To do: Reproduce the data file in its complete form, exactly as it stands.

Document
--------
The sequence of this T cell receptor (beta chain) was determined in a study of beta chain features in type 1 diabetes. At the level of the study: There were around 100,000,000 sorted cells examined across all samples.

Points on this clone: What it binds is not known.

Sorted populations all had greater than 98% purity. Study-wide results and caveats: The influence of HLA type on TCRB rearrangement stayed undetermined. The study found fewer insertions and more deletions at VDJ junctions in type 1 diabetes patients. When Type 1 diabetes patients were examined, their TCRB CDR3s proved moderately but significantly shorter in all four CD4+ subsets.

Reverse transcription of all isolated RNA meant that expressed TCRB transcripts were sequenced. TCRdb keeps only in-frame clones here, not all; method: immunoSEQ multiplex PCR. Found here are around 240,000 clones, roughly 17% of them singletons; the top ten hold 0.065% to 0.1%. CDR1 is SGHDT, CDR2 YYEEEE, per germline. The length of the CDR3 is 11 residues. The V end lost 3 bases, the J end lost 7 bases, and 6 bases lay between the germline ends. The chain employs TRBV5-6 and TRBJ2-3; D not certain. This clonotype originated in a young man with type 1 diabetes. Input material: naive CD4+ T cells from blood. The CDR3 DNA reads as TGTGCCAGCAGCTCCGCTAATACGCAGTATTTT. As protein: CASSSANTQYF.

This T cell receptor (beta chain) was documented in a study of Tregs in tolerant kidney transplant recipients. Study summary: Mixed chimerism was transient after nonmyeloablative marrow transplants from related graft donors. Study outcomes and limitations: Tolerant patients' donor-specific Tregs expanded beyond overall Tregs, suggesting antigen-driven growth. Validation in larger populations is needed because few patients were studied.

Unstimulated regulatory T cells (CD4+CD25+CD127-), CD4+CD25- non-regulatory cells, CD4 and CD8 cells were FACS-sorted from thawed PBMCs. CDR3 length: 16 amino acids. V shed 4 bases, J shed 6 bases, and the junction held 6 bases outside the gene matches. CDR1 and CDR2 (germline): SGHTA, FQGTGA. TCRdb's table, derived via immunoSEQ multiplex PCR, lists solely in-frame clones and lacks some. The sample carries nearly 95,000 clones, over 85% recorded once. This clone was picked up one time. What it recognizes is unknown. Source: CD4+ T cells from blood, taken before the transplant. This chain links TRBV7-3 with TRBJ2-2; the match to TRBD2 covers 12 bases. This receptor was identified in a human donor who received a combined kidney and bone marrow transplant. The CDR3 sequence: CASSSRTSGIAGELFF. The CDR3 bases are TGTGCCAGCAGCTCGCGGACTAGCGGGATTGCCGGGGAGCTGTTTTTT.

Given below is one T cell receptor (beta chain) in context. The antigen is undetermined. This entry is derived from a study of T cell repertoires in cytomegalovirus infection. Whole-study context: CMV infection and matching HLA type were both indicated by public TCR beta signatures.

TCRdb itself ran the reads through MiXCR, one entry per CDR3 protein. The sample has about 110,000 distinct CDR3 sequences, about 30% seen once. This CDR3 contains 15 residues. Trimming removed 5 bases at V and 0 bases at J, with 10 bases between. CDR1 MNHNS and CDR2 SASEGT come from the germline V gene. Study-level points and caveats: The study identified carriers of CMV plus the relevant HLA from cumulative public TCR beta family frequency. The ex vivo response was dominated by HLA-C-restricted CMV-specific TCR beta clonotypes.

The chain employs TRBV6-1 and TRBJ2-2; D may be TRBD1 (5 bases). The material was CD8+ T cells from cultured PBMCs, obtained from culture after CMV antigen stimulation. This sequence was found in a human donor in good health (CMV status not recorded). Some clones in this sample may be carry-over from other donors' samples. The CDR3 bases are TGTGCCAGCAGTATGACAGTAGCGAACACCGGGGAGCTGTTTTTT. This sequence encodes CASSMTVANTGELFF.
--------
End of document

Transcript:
The sequence of this T cell receptor (beta chain) was determined in a study of beta chain features in type 1 diabetes. At the level of the study: There were around 100,000,000 sorted cells examined across all samples.

Points on this clone: What it binds is not known.

Sorted populations all had greater than 98% purity. Study-wide results and caveats: The influence of HLA type on TCRB rearrangement stayed undetermined. The study found fewer insertions and more deletions at VDJ junctions in type 1 diabetes patients. When Type 1 diabetes patients were examined, their TCRB CDR3s proved moderately but significantly shorter in all four CD4+ subsets.

Reverse transcription of all isolated RNA meant that expressed TCRB transcripts were sequenced. TCRdb keeps only in-frame clones here, not all; method: immunoSEQ multiplex PCR. Found here are around 240,000 clones, roughly 17% of them singletons; the top ten hold 0.065% to 0.1%. CDR1 is SGHDT, CDR2 YYEEEE, per germline. The length of the CDR3 is 11 residues. The V end lost 3 bases, the J end lost 7 bases, and 6 bases lay between the germline ends. The chain employs TRBV5-6 and TRBJ2-3; D not certain. This clonotype originated in a young man with type 1 diabetes. Input material: naive CD4+ T cells from blood. The CDR3 DNA reads as TGTGCCAGCAGCTCCGCTAATACGCAGTATTTT. As protein: CASSSANTQYF.

This T cell receptor (beta chain) was documented in a study of Tregs in tolerant kidney transplant recipients. Study summary: Mixed chimerism was transient after nonmyeloablative marrow transplants from related graft donors. Study outcomes and limitations: Tolerant patients' donor-specific Tregs expanded beyond overall Tregs, suggesting antigen-driven growth. Validation in larger populations is needed because few patients were studied.

Unstimulated regulatory T cells (CD4+CD25+CD127-), CD4+CD25- non-regulatory cells, CD4 and CD8 cells were FACS-sorted from thawed PBMCs. CDR3 length: 16 amino acids. V shed 4 bases, J shed 6 bases, and the junction held 6 bases outside the gene matches. CDR1 and CDR2 (germline): SGHTA, FQGTGA. TCRdb's table, derived via immunoSEQ multiplex PCR, lists solely in-frame clones and lacks some. The sample carries nearly 95,000 clones, over 85% recorded once. This clone was picked up one time. What it recognizes is unknown. Source: CD4+ T cells from blood, taken before the transplant. This chain links TRBV7-3 with TRBJ2-2; the match to TRBD2 covers 12 bases. This receptor was identified in a human donor who received a combined kidney and bone marrow transplant. The CDR3 sequence: CASSSRTSGIAGELFF. The CDR3 bases are TGTGCCAGCAGCTCGCGGACTAGCGGGATTGCCGGGGAGCTGTTTTTT.

Given below is one T cell receptor (beta chain) in context. The antigen is undetermined. This entry is derived from a study of T cell repertoires in cytomegalovirus infection. Whole-study context: CMV infection and matching HLA type were both indicated by public TCR beta signatures.

TCRdb itself ran the reads through MiXCR, one entry per CDR3 protein. The sample has about 110,000 distinct CDR3 sequences, about 30% seen once. This CDR3 contains 15 residues. Trimming removed 5 bases at V and 0 bases at J, with 10 bases between. CDR1 MNHNS and CDR2 SASEGT come from the germline V gene. Study-level points and caveats: The study identified carriers of CMV plus the relevant HLA from cumulative public TCR beta family frequency. The ex vivo response was dominated by HLA-C-restricted CMV-specific TCR beta clonotypes.

The chain employs TRBV6-1 and TRBJ2-2; D may be TRBD1 (5 bases). The material was CD8+ T cells from cultured PBMCs, obtained from culture after CMV antigen stimulation. This sequence was found in a human donor in good health (CMV status not recorded). Some clones in this sample may be carry-over from other donors' samples. The CDR3 bases are TGTGCCAGCAGTATGACAGTAGCGAACACCGGGGAGCTGTTTTTT. This sequence encodes CASSMTVANTGELFF.